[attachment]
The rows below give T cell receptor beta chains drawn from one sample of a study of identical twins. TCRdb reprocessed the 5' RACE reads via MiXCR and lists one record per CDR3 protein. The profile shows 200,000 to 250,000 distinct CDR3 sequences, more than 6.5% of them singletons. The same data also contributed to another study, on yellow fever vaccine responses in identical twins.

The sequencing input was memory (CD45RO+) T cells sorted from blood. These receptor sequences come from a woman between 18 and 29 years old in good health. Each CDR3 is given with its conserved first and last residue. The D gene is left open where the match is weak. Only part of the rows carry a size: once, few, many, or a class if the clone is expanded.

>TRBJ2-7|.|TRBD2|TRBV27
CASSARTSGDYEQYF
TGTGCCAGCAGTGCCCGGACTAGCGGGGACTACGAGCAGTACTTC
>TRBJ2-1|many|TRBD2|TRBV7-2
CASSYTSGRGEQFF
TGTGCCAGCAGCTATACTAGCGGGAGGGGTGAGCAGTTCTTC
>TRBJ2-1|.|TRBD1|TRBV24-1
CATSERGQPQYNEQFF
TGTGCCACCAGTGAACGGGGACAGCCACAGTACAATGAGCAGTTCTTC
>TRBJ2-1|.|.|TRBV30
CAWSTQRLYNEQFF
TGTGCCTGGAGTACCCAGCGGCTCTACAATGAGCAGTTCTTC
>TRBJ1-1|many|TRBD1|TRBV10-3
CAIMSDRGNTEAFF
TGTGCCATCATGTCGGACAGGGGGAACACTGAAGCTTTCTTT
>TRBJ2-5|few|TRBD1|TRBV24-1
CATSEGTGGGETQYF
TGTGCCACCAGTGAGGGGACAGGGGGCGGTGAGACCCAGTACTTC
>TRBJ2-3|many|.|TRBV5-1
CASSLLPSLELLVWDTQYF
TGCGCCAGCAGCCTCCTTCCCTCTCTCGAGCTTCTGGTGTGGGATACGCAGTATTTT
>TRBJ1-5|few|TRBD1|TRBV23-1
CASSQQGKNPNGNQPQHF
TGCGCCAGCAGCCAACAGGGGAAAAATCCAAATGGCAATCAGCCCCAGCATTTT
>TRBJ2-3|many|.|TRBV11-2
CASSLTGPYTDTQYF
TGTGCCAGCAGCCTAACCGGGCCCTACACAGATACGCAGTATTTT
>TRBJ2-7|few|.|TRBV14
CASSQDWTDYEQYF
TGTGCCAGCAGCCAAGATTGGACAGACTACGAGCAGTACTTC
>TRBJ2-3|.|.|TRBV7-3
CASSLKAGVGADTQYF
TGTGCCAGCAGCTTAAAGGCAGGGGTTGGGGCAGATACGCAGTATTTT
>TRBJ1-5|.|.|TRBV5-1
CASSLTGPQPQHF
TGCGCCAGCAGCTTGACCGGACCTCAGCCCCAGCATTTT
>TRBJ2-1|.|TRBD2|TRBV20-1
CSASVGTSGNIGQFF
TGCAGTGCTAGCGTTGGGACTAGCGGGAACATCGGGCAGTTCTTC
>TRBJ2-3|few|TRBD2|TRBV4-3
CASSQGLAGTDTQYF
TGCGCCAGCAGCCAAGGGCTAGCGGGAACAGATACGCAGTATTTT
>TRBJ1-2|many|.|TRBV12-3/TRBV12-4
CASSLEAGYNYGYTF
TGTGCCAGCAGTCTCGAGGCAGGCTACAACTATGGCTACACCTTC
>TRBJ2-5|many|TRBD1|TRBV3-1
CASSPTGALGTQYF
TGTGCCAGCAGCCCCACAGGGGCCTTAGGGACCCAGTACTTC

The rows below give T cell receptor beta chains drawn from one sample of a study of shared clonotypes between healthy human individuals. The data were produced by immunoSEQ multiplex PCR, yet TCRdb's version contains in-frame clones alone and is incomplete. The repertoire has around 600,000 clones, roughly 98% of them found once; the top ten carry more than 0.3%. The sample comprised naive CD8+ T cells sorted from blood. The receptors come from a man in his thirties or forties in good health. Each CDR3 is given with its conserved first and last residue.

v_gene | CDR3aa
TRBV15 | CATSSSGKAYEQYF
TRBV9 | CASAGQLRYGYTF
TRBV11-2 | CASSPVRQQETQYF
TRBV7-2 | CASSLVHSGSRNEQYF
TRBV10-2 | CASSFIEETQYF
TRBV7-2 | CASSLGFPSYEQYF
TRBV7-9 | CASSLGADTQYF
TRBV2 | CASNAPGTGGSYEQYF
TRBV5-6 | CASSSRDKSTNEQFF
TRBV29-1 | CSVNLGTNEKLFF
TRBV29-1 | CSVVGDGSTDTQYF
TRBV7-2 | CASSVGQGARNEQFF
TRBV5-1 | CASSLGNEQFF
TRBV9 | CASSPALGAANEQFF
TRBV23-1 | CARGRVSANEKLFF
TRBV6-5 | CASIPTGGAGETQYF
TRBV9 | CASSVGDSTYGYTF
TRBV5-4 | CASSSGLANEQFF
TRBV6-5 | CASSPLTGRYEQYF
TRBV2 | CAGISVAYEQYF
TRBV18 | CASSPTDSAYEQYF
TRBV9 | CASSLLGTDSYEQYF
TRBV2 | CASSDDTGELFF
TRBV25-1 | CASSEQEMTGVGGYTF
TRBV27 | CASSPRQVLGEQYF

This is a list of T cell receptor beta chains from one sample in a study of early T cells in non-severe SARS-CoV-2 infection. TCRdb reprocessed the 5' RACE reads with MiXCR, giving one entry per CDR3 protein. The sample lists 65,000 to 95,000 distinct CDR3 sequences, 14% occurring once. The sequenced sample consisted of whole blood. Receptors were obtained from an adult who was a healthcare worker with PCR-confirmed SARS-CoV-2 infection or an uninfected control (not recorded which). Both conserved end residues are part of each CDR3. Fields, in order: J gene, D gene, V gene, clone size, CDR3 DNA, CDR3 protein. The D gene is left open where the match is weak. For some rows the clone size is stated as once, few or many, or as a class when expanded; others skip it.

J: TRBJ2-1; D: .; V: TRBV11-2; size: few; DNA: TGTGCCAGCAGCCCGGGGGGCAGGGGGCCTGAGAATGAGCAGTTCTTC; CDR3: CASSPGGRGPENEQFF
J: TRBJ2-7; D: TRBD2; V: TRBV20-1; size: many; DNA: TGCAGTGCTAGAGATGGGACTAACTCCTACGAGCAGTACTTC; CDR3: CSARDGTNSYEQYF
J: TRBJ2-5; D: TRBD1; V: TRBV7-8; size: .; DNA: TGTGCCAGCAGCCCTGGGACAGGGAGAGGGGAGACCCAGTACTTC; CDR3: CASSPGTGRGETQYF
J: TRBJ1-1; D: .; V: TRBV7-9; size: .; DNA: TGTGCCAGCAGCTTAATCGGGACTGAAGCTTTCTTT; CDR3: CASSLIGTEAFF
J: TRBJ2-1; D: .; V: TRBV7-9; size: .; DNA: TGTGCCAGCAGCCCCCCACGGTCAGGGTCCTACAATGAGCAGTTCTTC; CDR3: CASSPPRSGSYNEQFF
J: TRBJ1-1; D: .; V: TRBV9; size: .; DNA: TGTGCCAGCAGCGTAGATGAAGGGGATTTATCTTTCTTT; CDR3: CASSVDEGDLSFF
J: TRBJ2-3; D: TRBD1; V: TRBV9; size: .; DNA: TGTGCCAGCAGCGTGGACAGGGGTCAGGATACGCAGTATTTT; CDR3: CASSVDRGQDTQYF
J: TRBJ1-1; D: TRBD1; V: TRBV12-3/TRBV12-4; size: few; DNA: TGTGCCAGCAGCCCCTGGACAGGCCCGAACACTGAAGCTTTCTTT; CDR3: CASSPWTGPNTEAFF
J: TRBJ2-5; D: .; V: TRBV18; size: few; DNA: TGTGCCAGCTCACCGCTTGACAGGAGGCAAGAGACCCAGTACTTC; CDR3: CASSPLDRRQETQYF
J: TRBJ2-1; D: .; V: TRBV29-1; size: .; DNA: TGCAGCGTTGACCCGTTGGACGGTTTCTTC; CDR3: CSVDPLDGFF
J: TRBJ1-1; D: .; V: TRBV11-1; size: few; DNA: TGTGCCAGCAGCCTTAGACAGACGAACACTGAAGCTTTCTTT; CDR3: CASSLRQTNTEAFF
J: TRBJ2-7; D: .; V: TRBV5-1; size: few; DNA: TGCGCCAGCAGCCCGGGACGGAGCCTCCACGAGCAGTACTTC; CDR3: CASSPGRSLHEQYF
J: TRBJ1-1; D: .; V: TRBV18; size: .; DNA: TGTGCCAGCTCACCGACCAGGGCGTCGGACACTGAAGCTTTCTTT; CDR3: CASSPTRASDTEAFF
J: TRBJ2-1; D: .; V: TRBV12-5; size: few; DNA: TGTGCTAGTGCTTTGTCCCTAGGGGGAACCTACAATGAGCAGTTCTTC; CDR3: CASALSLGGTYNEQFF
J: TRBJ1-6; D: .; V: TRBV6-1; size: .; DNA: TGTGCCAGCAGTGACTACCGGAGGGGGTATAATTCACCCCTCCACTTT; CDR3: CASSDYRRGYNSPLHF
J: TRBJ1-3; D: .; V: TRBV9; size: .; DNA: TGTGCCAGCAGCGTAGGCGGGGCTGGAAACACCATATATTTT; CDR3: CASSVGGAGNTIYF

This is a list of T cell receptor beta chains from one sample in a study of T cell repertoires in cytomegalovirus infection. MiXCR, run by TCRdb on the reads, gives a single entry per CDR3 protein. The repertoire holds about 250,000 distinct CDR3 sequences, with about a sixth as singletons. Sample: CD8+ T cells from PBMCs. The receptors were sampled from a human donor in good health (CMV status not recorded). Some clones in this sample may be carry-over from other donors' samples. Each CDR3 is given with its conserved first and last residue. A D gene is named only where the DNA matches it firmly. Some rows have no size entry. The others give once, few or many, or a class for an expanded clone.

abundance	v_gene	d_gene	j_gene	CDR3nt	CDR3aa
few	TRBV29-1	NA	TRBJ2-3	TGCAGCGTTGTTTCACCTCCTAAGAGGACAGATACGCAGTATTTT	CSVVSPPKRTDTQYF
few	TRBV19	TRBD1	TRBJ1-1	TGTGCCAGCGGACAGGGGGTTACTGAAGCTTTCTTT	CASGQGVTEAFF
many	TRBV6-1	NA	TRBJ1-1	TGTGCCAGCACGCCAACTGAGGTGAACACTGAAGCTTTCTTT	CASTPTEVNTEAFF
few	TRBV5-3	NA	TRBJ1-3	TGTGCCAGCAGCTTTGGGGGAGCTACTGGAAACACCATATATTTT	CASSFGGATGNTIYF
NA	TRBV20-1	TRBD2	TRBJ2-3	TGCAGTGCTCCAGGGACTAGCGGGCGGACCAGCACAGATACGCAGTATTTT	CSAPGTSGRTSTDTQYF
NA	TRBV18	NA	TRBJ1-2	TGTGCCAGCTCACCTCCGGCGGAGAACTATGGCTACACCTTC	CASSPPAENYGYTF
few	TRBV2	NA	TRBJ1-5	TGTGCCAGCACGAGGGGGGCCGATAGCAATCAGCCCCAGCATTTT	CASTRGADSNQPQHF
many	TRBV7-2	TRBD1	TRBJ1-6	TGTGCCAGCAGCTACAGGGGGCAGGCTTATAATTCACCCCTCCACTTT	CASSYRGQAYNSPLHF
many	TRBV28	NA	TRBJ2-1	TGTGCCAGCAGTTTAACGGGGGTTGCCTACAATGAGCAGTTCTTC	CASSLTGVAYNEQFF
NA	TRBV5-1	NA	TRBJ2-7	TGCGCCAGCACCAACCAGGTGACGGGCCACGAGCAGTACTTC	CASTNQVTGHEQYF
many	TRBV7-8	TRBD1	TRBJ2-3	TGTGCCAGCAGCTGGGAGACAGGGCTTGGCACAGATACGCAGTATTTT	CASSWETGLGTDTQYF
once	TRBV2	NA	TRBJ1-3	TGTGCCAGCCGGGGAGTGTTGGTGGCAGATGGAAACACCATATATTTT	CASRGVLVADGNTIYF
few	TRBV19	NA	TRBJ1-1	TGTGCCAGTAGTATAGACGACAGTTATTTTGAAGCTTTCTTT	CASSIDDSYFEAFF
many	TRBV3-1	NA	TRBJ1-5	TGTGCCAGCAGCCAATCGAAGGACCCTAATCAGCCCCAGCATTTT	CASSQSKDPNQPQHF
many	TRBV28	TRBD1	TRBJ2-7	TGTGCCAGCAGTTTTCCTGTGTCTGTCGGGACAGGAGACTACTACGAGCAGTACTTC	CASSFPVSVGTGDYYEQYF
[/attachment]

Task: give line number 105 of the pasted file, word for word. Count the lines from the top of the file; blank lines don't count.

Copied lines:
many	TRBV28	NA	TRBJ2-1	TGTGCCAGCAGTTTAACGGGGGTTGCCTACAATGAGCAGTTCTTC	CASSLTGVAYNEQFF